Malcolm Turnbull's $1.75 million to his own party made him the biggest donor in Australian politics last financial year

Suhaimi Abdullah/ Getty ImagesAustralian Prime Minister Malcolm Turnbull
  • Malcolm Turnbull was the country’s most generous political donor, handing over more than three times more than anyone else.
  • Political donations overall were up in 2016-17, helped largely by the post-election public funding given to parties for every vote they receive.
  • Nearly all political parties, at both state and federal levels, spent more than they received in funding and donations, leaving them millions of dollars in debt.

Prime Minister Malcolm Turnbull was the biggest donor in Australian politics last financial year, bankrolling the Liberals with his $1.75 million in donations.

After surviving his re-election campaign with a one seat majority, it was a lucrative time for the Liberals, with the federal branch topping the Australian Electoral Commission’s funding list for 2016-17 at $36.785 million, receiving around $2.5 million more than federal Labor with $33.294 million.

The figures including the generosity of taxpayers via election funding laws which pay nearly $2.63 per eligible vote to the party that receives it. It accounts for the vast majority of funds received. In the case of the Liberals, that tipped around $24.5 million into the federal account, while the ALP scored more than $23 million.

All up, in excess of $207 million was tipped into party coffers. The Coalition’s junior partner, The Nationals, had a pretty lean year. The NSW branch did best, in 10th place overall receiving $6.76 million but the federal Nationals were the poor cousins, scoring just $2 million with a 10% coming from the Queensland LNP and another 10% from the NSW Nationals, and leaving their fundraising effort well behind $2.374 million to The Greens and $2.218 million for Pauline Hanson’s One Nation.

But despite pledging budgetary restraint and balanced books to voters as they seek election, the major parties are remarkably spendthrift when it comes to the pursuit of power.

The Liberals overspent on the 2016 election to the tune of $39.5 million, leaving them $3.71 million in debt, while the ALP was $1.88 million in the red after blowing $35 million on campaigning.

But when it came to cashflow, 2016-17 was a good year all around for the Liberals, with various branches taking out five on the top six spots on the donations table. The NSW Liberals raked in $17.135 million, more than double the ALP’s NSW branch at $8.246 million. With the rare exceptions of the WA Liberals and the Northern Territory Country Liberals, every major political party, at both the state and federal levels, ended the year in debt, spending more than they received.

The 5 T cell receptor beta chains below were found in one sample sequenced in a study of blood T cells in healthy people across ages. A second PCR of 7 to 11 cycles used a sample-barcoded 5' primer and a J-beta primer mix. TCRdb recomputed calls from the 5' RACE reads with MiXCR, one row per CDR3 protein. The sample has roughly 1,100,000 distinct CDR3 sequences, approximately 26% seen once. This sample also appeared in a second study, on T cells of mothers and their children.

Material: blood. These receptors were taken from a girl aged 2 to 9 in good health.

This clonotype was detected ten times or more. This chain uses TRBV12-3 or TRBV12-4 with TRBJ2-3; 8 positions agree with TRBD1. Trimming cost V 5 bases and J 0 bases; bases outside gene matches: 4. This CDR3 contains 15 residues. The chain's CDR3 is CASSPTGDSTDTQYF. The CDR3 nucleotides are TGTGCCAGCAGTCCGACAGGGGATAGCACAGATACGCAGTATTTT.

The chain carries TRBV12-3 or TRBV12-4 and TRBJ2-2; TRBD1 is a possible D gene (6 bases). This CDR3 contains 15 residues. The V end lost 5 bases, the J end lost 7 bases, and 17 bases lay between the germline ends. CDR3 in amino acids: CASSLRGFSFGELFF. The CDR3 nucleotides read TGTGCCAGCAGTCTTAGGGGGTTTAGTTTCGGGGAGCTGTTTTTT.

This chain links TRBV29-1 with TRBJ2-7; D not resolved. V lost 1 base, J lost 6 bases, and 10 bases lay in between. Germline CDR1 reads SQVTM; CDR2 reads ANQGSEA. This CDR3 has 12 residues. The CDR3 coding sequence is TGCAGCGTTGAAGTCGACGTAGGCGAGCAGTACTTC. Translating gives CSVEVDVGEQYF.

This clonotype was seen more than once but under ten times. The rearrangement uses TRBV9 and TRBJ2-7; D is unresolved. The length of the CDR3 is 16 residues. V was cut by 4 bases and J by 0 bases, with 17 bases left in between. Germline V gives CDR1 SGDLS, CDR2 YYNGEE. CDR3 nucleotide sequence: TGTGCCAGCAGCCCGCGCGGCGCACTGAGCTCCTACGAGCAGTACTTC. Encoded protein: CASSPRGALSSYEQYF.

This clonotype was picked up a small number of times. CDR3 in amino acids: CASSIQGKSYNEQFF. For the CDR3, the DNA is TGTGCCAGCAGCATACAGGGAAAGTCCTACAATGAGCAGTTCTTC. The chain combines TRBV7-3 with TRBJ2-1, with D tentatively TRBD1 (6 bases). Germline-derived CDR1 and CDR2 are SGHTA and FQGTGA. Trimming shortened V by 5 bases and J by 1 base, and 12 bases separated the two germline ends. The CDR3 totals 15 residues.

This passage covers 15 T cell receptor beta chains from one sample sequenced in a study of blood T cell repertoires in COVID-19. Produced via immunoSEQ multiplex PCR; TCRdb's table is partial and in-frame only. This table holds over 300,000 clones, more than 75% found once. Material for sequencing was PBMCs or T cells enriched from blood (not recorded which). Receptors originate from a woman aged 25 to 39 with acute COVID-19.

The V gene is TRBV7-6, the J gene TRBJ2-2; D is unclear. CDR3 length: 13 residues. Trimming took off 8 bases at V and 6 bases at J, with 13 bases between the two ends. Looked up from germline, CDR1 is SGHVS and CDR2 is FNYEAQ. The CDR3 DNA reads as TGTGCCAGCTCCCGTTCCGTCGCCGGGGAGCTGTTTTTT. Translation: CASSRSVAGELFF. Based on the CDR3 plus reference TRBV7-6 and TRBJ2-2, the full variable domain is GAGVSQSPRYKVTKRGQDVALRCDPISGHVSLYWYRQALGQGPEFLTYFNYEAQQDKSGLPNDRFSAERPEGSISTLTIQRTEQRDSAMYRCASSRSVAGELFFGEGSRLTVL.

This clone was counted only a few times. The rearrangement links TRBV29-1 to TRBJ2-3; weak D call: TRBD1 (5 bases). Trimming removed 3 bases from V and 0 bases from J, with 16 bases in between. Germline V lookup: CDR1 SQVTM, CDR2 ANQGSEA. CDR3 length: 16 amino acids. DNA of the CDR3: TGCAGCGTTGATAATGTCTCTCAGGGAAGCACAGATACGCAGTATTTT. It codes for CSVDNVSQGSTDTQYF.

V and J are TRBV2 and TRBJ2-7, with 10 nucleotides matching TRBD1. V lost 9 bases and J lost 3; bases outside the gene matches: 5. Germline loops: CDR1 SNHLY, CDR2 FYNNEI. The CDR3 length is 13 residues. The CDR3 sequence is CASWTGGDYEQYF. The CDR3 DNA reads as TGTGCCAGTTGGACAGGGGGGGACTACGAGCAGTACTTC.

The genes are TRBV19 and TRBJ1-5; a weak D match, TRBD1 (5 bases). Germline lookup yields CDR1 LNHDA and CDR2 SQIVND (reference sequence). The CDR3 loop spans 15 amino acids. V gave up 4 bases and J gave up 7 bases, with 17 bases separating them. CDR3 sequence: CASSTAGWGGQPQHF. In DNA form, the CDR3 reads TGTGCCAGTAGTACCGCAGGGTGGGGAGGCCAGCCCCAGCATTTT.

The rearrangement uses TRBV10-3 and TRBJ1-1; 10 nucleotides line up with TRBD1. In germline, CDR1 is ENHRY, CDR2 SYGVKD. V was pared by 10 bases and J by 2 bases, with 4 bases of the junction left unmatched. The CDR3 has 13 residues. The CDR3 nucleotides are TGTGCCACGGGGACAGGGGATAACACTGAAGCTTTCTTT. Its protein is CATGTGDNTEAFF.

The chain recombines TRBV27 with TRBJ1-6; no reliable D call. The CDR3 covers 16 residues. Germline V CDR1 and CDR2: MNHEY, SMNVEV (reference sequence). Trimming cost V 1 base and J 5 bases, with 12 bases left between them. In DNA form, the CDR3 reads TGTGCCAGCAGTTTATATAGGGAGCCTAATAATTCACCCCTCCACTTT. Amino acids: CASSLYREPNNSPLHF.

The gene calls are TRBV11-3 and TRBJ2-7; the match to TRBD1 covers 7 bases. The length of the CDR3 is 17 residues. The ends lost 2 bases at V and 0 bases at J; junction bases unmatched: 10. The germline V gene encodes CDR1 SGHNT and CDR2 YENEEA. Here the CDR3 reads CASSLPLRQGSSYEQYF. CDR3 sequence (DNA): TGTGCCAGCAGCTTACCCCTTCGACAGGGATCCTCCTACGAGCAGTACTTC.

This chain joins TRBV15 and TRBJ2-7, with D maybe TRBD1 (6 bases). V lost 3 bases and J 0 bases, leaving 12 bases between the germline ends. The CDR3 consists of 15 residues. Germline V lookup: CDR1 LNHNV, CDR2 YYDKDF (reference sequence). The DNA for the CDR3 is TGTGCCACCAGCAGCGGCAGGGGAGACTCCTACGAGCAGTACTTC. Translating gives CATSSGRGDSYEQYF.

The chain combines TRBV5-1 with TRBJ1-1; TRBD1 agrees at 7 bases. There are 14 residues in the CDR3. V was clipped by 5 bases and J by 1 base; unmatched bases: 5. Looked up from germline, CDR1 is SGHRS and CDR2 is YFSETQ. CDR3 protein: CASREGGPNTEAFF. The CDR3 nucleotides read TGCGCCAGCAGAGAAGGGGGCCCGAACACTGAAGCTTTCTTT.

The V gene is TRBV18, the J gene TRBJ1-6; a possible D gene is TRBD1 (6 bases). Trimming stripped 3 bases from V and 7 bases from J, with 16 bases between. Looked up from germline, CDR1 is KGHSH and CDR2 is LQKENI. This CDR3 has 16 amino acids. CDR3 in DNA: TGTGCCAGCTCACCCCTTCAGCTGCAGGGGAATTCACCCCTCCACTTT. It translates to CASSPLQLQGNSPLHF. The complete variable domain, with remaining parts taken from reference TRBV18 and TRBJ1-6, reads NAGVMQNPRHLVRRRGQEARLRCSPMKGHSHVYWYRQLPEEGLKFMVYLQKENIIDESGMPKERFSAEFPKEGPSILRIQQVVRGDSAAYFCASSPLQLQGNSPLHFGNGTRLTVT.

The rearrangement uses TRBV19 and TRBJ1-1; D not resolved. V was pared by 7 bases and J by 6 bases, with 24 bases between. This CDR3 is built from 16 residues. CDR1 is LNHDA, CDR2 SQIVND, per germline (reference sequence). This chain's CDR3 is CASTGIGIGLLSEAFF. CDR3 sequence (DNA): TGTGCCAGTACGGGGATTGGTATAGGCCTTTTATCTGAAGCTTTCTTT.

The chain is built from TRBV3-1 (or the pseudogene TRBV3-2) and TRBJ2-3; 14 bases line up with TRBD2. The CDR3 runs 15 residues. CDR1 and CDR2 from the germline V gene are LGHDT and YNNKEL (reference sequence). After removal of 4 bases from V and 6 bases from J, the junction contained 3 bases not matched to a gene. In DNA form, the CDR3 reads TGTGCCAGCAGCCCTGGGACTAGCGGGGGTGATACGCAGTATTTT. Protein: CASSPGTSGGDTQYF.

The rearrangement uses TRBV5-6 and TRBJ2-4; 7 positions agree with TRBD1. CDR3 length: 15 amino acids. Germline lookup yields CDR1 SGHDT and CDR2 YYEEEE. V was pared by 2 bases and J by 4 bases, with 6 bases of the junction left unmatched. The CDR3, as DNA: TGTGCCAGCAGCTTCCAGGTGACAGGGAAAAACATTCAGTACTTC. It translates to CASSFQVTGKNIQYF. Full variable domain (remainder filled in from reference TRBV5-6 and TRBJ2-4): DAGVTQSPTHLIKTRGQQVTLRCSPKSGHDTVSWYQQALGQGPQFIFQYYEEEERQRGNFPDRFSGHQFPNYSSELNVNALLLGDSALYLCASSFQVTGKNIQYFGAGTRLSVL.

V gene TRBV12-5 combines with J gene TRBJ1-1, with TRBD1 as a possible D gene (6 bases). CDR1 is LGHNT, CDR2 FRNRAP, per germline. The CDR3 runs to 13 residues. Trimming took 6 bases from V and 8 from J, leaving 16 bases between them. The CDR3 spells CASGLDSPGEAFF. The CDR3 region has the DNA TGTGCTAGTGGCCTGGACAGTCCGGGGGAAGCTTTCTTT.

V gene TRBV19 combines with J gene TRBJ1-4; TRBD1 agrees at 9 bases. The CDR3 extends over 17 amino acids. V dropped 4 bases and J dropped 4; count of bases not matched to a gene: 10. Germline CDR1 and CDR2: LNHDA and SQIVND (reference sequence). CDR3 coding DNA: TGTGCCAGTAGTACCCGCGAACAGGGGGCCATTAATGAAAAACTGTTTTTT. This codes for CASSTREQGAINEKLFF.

The Coalition’s income was up $12 million to $107 million and the ALP scored an extra $10m to $71 million. Income and donations to minor parties, including the Greens, were down slightly.

Political parties are, by law, required to disclose donations above $13,200, but the disclosure is released annually seven months after the financial year ends – and up to 19 months after a donation was made.

Turnbull donated $1 million to the federal party in October 2016, three months after his reelection as prime minister, and a further $750,000 two months later in December.

The country’s next biggest donor was Kerry Packer’s widow, Roslyn, who gave the federal Liberals $500,000.

Mining magnate Sally Zou, who was at the centre of the debate over Chinese influence in Australian politics last year, especially when it emerged that she’d sent up company called the “Julie Bishop Glorious Foundation”, was next in line, handing over $316,064 via her business Ausgold Mining Group.

The Liberals also enjoyed support from several corporate donors tipping in six-figure sums, including Wesfarmers, ANZ, PWC, Woodside, and private Victorian business Burnewang Pastoral Co.

Of donations of $100,000 or more, 17 of the 21 went to the Coalition at a state or federal level.

But some companies are more subtle in their support, including James Packer’s Crown Resorts business, which spread its support widely and mostly in amounts under $10,000 to the Liberals, Labor and Nationals for a total of $210,000. Gambling rival Star Entertainment was also similarly low key in its generosity to both sides, but the total figure of $145,000.

The ALP’s most generous corporate supporter was the ANZ Bank, which gave them $150,000, although it was politically even-handed, also giving the Liberals the same amount. The National Automotive Leasing and Salary Packaging Association was Labor’s next biggest backer with $128,100, but they also gave the Liberals $150,000. Woodside’s $110,000 was equal to its donation to the Liberals.

Just two weeks ago, Labor lodged an amended filing, handing back $2200 from Adani, the Indian company that wants to build the controversial Carmichael mine in Queensland’s Galilee Basin. The company is seeking a $1 billion federal loan to assist the development after Australia’s leading banks rejected funding the project.

The Greens received $150,000 long-time supporter, Duncan Turpie, a mathematician and gambler, while Maverick Queensland independent MP Bob Katter’s Katter Australia Party received $150,000 from United Petroleum, the privately-owned company which had been seeking a stock exchange float in 2016 before calling it off amid Fair Work Ombudsman findings that it had been underpaying employees at its petrol stations.

Here are the country’s top donors in 2016-17.

Source: AEC

And here are AEC’s income and expenditure filings for the country’s major political parties.

Source: AEC

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